Jan. 27 (Bloomberg) -- Oshkosh Corp. shareholders rejected billionaire investor Carl Icahn’s efforts to shake up the maker of blast-resistant military vehicles.
The company, citing preliminary results, said at least 12 of its 13 nominees were elected by shareholders to the board of directors today. The outcome for the remaining seat was “too close to call,” it said in a statement after its annual meeting at the Experimental Aircraft Association Center, an aircraft museum in Oshkosh, Wisconsin.
Icahn didn’t attend the meeting, which lasted less than 30 minutes. He had sought to elect six candidates to the 13-member board. The 75-year-old investor has criticized Oskkosh’s performance and management, and has suggested that the company be merged with another truck maker, Navistar International Corp. of Warrenville, Illinois.
Icahn announced a 9.5 percent stake in Oshkosh in June and a similar amount in Navistar in October.
“We will put the proxy contest aside and pursue our principle objective of creating value for shareholders,” Charles Szews, chief executive officer, said in a brief presentation to several hundred attendees.
Shares of Oshkosh rose 61 cents, or 2.5 percent, to $25.41 in New York Stock Exchange composite trading.
A phone call to Icahn’s office in New York to seek reaction to the preliminary results was not immediately returned.
If the early results are accurate, they are a “significant win for Oshkosh and a repudiation of Carl Icahn,” Charles D. Brady, an analyst for BMO Capital Markets in Boston, wrote in a note to investors.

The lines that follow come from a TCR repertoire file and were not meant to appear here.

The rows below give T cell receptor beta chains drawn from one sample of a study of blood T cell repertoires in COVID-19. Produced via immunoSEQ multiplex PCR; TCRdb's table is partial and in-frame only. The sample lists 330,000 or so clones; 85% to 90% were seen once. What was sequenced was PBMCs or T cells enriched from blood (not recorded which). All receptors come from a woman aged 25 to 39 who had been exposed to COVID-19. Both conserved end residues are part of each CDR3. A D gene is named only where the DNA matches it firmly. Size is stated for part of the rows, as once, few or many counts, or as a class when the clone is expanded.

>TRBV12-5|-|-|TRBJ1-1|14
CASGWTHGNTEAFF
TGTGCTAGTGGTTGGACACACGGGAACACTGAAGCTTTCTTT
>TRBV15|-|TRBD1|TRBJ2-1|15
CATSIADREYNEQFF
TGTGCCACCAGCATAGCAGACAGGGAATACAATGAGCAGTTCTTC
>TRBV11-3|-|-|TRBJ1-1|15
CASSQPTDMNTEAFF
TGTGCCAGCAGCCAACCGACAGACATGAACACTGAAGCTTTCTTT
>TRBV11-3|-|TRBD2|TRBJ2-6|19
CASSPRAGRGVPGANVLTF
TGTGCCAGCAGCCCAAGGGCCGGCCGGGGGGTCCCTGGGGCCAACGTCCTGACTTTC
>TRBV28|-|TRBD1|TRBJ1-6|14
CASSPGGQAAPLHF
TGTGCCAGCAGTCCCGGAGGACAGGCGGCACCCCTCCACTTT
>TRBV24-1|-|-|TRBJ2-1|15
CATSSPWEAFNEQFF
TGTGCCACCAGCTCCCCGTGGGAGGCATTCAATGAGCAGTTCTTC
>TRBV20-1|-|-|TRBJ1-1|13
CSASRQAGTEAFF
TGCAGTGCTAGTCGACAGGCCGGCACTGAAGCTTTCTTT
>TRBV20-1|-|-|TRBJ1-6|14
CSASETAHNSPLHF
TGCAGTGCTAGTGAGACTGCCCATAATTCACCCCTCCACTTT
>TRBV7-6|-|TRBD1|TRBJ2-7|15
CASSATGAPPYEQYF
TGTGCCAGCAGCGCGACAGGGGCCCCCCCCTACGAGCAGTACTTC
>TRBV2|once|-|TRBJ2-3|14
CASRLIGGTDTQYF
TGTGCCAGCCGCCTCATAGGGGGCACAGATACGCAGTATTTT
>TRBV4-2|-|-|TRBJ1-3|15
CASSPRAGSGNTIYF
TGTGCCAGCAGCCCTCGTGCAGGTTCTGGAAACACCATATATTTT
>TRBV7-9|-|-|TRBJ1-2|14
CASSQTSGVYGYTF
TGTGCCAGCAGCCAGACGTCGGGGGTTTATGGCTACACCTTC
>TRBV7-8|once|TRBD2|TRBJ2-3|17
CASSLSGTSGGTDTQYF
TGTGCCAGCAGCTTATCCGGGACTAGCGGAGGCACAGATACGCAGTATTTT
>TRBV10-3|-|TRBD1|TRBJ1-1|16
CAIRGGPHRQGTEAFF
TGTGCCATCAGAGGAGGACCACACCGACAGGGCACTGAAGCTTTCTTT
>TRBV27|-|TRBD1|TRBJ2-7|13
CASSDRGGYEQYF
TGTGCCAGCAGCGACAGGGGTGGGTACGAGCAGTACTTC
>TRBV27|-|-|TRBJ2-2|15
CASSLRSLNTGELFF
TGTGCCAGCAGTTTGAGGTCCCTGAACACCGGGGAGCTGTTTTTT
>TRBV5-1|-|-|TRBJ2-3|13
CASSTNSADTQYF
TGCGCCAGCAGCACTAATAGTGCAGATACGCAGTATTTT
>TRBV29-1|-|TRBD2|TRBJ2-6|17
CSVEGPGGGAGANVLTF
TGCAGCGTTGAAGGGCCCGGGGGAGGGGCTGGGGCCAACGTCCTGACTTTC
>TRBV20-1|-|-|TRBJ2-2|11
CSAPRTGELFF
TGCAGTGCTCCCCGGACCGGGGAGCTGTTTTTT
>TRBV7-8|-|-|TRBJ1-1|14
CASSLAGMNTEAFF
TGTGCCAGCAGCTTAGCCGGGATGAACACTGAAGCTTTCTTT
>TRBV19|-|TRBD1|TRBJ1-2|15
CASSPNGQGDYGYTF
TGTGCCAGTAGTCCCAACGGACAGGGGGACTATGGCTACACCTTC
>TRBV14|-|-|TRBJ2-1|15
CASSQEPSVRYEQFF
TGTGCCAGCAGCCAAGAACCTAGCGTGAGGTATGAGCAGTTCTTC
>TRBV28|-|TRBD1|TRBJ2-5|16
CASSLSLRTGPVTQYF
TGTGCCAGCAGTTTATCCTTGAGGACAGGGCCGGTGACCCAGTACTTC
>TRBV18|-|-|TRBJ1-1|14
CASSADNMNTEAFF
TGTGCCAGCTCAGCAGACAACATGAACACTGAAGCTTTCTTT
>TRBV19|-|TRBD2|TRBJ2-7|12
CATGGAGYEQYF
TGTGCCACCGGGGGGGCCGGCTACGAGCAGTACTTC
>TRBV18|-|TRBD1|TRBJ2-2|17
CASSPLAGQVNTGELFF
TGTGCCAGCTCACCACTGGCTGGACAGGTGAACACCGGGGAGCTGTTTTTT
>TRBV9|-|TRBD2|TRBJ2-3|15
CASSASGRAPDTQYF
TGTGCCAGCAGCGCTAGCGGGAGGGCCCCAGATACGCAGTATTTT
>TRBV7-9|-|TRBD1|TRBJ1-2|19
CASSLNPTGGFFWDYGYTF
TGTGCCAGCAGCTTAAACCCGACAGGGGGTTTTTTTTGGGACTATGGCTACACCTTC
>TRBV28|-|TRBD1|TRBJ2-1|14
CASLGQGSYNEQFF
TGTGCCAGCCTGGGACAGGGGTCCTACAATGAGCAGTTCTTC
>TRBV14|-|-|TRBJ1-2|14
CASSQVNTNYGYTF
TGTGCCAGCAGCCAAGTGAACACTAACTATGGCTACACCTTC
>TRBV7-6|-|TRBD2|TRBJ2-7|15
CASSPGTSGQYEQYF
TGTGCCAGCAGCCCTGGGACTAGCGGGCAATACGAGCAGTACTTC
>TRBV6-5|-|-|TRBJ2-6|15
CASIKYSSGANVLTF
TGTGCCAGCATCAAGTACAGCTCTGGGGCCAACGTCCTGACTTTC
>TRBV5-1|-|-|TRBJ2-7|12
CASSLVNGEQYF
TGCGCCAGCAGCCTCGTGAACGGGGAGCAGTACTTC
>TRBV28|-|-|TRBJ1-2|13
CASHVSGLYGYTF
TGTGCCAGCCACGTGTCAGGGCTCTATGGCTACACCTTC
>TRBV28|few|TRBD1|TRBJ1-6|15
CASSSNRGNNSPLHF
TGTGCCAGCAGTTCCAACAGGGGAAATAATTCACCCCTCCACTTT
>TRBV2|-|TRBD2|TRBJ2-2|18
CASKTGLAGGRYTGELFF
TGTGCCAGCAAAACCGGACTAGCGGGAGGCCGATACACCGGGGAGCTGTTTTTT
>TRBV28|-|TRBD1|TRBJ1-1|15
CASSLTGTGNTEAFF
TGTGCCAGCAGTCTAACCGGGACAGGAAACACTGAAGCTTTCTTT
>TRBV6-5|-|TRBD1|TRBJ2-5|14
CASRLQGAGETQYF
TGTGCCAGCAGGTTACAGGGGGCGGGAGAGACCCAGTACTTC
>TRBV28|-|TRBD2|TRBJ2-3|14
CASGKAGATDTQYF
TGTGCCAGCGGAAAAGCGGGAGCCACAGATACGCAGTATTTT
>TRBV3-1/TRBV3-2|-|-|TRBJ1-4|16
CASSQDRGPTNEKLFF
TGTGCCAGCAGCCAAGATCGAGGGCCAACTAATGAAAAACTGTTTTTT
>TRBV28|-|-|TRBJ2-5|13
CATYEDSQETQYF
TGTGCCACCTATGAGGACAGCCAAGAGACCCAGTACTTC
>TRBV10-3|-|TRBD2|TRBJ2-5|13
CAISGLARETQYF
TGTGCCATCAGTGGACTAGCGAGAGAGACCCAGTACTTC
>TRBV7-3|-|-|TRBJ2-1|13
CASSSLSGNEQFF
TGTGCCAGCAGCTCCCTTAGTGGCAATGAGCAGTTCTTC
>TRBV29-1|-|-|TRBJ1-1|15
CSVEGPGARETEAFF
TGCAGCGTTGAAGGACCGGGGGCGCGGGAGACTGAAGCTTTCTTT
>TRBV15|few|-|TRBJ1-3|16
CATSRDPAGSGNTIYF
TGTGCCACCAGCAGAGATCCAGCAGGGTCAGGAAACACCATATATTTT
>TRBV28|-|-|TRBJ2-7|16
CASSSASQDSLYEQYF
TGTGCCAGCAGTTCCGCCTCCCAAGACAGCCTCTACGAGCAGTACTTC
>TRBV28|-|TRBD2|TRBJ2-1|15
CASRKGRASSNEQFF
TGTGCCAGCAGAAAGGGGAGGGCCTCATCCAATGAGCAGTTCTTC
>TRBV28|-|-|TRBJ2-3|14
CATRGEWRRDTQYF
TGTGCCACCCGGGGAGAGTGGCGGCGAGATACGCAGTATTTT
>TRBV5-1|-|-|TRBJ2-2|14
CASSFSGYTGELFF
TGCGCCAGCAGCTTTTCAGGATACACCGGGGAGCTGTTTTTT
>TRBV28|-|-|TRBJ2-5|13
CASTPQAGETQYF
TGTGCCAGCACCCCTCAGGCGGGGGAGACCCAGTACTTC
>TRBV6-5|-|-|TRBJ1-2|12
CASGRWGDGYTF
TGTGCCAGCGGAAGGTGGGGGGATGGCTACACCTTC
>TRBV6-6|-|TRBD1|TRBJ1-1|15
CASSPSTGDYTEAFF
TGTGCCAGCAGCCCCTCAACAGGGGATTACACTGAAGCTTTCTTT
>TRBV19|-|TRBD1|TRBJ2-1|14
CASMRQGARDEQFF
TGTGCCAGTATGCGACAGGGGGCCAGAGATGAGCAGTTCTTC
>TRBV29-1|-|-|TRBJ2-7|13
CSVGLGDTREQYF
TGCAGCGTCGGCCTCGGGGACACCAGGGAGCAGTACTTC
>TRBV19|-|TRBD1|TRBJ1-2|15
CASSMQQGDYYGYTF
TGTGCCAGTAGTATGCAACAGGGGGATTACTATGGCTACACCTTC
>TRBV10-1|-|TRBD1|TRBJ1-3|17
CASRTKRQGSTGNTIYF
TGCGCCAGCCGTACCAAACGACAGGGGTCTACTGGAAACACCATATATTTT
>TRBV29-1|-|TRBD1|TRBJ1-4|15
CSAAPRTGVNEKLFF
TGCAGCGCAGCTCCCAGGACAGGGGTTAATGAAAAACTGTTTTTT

“We believe it very likely that Icahn will exit his position in Oshkosh,” said Brady, who rates the company as “outperform.”
Company officials didn’t identify the Oshkosh nominee whose seat was at risk. More preliminary results are expected within four business days and a final tally within a few weeks.
Six of Icahn’s representatives attended the meeting, including board candidate Samuel Merksamer, a managing director at Icahn Capital in New York.
“We hope the company has a renewed focus on creating shareholder value and that they take to heart some of the points we bought up during this proxy fight,” Merksamer said in an interview before Oshkosh issued its statement.
In Securities and Exchange Commission filings, Icahn said the company should consider selling its JLG business, which makes construction lift equipment.
Joe Paradowski, an Oshkosh shareholder from Milwaukee, said in an interview that Icahn’s approach wasn’t in the company’s best interests.
“If he could get some members on the board, he would shake the company down, try to merge it with Navistar, sell off parts of this at absolutely the wrong time in the economy to be sold,” Paradowski said.
The meeting drew little reaction to the underlying fight for board seats. “We came to see the fireworks, and there were none,” John Pozorski, a shareholder from Milwaukee, said in an interview.
Demand for Oshkosh’s blast-resistant trucks for the Iraq and Afghanistan wars made the company one of the Pentagon’s top 10 defense contractors. Revenue surged almost seven-fold to $9.84 billion in fiscal 2010 from $1.45 billion in fiscal 2001.
The company’s dependence on defense is now posing risks. War spending has declined, and the Pentagon plans to cut at least $487 billion, or 8 percent, from its base budget during the next decade.
The company’s revenue decreased 23 percent to $7.58 billion in fiscal 2011, which ended Sept. 30. On Nov. 1, Oshkosh lowered its outlook for defense sales by 15 percent for the current fiscal year.
Defense accounts for 56 percent of the company’s total revenue.
Oshkosh stock hit an all-time high of $65.76 in July 2007. Its shares fell 39 percent in 2011, hitting a low of $14.07 in October before recovering.
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